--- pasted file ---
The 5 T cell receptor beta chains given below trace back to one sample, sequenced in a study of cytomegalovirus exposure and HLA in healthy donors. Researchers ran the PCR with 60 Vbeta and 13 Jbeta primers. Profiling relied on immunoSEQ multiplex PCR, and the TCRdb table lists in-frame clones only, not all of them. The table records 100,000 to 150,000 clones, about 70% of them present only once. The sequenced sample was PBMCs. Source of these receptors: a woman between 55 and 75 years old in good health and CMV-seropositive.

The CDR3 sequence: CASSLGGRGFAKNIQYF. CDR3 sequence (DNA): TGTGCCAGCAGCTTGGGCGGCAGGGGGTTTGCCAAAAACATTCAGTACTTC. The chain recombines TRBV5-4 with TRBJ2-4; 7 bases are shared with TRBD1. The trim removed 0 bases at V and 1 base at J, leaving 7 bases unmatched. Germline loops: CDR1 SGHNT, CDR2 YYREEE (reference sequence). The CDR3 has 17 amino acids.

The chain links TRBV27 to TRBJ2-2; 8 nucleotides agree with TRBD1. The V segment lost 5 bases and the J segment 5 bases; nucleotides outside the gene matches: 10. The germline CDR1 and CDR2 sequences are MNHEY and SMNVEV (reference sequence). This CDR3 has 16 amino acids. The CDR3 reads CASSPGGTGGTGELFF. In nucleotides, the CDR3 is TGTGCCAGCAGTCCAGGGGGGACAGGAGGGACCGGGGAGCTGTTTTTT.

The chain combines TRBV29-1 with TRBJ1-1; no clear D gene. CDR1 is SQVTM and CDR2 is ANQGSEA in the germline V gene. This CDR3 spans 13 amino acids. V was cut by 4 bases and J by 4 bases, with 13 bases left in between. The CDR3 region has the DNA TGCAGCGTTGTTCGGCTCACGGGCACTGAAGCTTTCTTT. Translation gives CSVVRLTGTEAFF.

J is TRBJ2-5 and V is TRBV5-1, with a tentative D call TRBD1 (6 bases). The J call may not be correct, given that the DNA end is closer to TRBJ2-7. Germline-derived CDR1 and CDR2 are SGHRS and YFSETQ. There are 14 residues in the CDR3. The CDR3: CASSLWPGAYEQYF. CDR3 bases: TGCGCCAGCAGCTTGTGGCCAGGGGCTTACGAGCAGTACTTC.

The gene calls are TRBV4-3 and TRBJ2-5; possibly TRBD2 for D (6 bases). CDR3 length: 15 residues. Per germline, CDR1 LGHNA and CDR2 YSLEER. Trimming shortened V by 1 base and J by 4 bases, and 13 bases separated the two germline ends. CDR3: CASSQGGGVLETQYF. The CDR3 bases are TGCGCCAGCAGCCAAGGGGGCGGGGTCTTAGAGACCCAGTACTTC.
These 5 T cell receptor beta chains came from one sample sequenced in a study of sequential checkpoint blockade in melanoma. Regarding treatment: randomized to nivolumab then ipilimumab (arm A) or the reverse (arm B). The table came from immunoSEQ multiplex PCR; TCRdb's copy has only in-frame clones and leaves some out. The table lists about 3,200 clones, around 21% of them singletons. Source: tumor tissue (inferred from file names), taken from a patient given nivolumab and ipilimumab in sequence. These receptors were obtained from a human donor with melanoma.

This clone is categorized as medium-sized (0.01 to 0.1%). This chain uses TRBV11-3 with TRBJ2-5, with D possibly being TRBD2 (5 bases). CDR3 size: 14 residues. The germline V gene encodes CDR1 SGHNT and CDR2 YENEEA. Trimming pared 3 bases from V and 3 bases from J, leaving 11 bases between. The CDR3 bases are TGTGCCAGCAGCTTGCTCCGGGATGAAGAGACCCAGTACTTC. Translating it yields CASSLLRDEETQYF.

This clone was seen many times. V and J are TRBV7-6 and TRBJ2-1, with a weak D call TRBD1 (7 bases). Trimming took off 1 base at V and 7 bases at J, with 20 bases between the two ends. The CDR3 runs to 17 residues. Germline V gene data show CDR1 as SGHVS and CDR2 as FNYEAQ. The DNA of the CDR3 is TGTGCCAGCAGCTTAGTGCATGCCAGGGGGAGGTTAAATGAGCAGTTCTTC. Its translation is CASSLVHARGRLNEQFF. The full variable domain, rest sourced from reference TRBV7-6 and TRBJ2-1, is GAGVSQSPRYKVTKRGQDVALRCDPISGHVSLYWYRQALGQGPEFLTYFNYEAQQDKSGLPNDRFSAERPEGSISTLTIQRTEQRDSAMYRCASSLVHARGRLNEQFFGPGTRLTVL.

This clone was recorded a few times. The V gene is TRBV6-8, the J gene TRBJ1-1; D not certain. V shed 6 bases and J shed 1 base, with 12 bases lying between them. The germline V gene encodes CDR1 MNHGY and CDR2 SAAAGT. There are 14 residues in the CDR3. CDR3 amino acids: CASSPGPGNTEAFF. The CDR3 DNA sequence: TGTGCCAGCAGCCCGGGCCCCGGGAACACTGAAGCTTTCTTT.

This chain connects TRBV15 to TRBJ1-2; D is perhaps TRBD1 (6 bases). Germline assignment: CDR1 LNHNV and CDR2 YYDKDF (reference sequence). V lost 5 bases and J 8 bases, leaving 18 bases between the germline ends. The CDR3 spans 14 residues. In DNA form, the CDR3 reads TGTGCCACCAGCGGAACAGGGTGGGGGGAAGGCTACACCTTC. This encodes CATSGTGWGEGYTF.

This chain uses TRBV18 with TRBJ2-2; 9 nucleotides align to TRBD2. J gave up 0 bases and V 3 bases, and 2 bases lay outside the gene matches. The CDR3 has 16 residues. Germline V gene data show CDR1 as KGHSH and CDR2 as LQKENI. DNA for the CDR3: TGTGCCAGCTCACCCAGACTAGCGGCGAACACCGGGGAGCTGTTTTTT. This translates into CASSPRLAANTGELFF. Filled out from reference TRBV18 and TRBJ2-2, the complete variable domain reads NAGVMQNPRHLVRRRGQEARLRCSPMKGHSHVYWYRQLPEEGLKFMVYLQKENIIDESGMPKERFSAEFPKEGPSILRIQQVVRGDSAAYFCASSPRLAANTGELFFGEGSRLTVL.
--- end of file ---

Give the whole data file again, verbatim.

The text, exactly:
The 5 T cell receptor beta chains given below trace back to one sample, sequenced in a study of cytomegalovirus exposure and HLA in healthy donors. Researchers ran the PCR with 60 Vbeta and 13 Jbeta primers. Profiling relied on immunoSEQ multiplex PCR, and the TCRdb table lists in-frame clones only, not all of them. The table records 100,000 to 150,000 clones, about 70% of them present only once. The sequenced sample was PBMCs. Source of these receptors: a woman between 55 and 75 years old in good health and CMV-seropositive.

The CDR3 sequence: CASSLGGRGFAKNIQYF. CDR3 sequence (DNA): TGTGCCAGCAGCTTGGGCGGCAGGGGGTTTGCCAAAAACATTCAGTACTTC. The chain recombines TRBV5-4 with TRBJ2-4; 7 bases are shared with TRBD1. The trim removed 0 bases at V and 1 base at J, leaving 7 bases unmatched. Germline loops: CDR1 SGHNT, CDR2 YYREEE (reference sequence). The CDR3 has 17 amino acids.

The chain links TRBV27 to TRBJ2-2; 8 nucleotides agree with TRBD1. The V segment lost 5 bases and the J segment 5 bases; nucleotides outside the gene matches: 10. The germline CDR1 and CDR2 sequences are MNHEY and SMNVEV (reference sequence). This CDR3 has 16 amino acids. The CDR3 reads CASSPGGTGGTGELFF. In nucleotides, the CDR3 is TGTGCCAGCAGTCCAGGGGGGACAGGAGGGACCGGGGAGCTGTTTTTT.

The chain combines TRBV29-1 with TRBJ1-1; no clear D gene. CDR1 is SQVTM and CDR2 is ANQGSEA in the germline V gene. This CDR3 spans 13 amino acids. V was cut by 4 bases and J by 4 bases, with 13 bases left in between. The CDR3 region has the DNA TGCAGCGTTGTTCGGCTCACGGGCACTGAAGCTTTCTTT. Translation gives CSVVRLTGTEAFF.

J is TRBJ2-5 and V is TRBV5-1, with a tentative D call TRBD1 (6 bases). The J call may not be correct, given that the DNA end is closer to TRBJ2-7. Germline-derived CDR1 and CDR2 are SGHRS and YFSETQ. There are 14 residues in the CDR3. The CDR3: CASSLWPGAYEQYF. CDR3 bases: TGCGCCAGCAGCTTGTGGCCAGGGGCTTACGAGCAGTACTTC.

The gene calls are TRBV4-3 and TRBJ2-5; possibly TRBD2 for D (6 bases). CDR3 length: 15 residues. Per germline, CDR1 LGHNA and CDR2 YSLEER. Trimming shortened V by 1 base and J by 4 bases, and 13 bases separated the two germline ends. CDR3: CASSQGGGVLETQYF. The CDR3 bases are TGCGCCAGCAGCCAAGGGGGCGGGGTCTTAGAGACCCAGTACTTC.
These 5 T cell receptor beta chains came from one sample sequenced in a study of sequential checkpoint blockade in melanoma. Regarding treatment: randomized to nivolumab then ipilimumab (arm A) or the reverse (arm B). The table came from immunoSEQ multiplex PCR; TCRdb's copy has only in-frame clones and leaves some out. The table lists about 3,200 clones, around 21% of them singletons. Source: tumor tissue (inferred from file names), taken from a patient given nivolumab and ipilimumab in sequence. These receptors were obtained from a human donor with melanoma.

This clone is categorized as medium-sized (0.01 to 0.1%). This chain uses TRBV11-3 with TRBJ2-5, with D possibly being TRBD2 (5 bases). CDR3 size: 14 residues. The germline V gene encodes CDR1 SGHNT and CDR2 YENEEA. Trimming pared 3 bases from V and 3 bases from J, leaving 11 bases between. The CDR3 bases are TGTGCCAGCAGCTTGCTCCGGGATGAAGAGACCCAGTACTTC. Translating it yields CASSLLRDEETQYF.

This clone was seen many times. V and J are TRBV7-6 and TRBJ2-1, with a weak D call TRBD1 (7 bases). Trimming took off 1 base at V and 7 bases at J, with 20 bases between the two ends. The CDR3 runs to 17 residues. Germline V gene data show CDR1 as SGHVS and CDR2 as FNYEAQ. The DNA of the CDR3 is TGTGCCAGCAGCTTAGTGCATGCCAGGGGGAGGTTAAATGAGCAGTTCTTC. Its translation is CASSLVHARGRLNEQFF. The full variable domain, rest sourced from reference TRBV7-6 and TRBJ2-1, is GAGVSQSPRYKVTKRGQDVALRCDPISGHVSLYWYRQALGQGPEFLTYFNYEAQQDKSGLPNDRFSAERPEGSISTLTIQRTEQRDSAMYRCASSLVHARGRLNEQFFGPGTRLTVL.

This clone was recorded a few times. The V gene is TRBV6-8, the J gene TRBJ1-1; D not certain. V shed 6 bases and J shed 1 base, with 12 bases lying between them. The germline V gene encodes CDR1 MNHGY and CDR2 SAAAGT. There are 14 residues in the CDR3. CDR3 amino acids: CASSPGPGNTEAFF. The CDR3 DNA sequence: TGTGCCAGCAGCCCGGGCCCCGGGAACACTGAAGCTTTCTTT.

This chain connects TRBV15 to TRBJ1-2; D is perhaps TRBD1 (6 bases). Germline assignment: CDR1 LNHNV and CDR2 YYDKDF (reference sequence). V lost 5 bases and J 8 bases, leaving 18 bases between the germline ends. The CDR3 spans 14 residues. In DNA form, the CDR3 reads TGTGCCACCAGCGGAACAGGGTGGGGGGAAGGCTACACCTTC. This encodes CATSGTGWGEGYTF.

This chain uses TRBV18 with TRBJ2-2; 9 nucleotides align to TRBD2. J gave up 0 bases and V 3 bases, and 2 bases lay outside the gene matches. The CDR3 has 16 residues. Germline V gene data show CDR1 as KGHSH and CDR2 as LQKENI. DNA for the CDR3: TGTGCCAGCTCACCCAGACTAGCGGCGAACACCGGGGAGCTGTTTTTT. This translates into CASSPRLAANTGELFF. Filled out from reference TRBV18 and TRBJ2-2, the complete variable domain reads NAGVMQNPRHLVRRRGQEARLRCSPMKGHSHVYWYRQLPEEGLKFMVYLQKENIIDESGMPKERFSAEFPKEGPSILRIQQVVRGDSAAYFCASSPRLAANTGELFFGEGSRLTVL.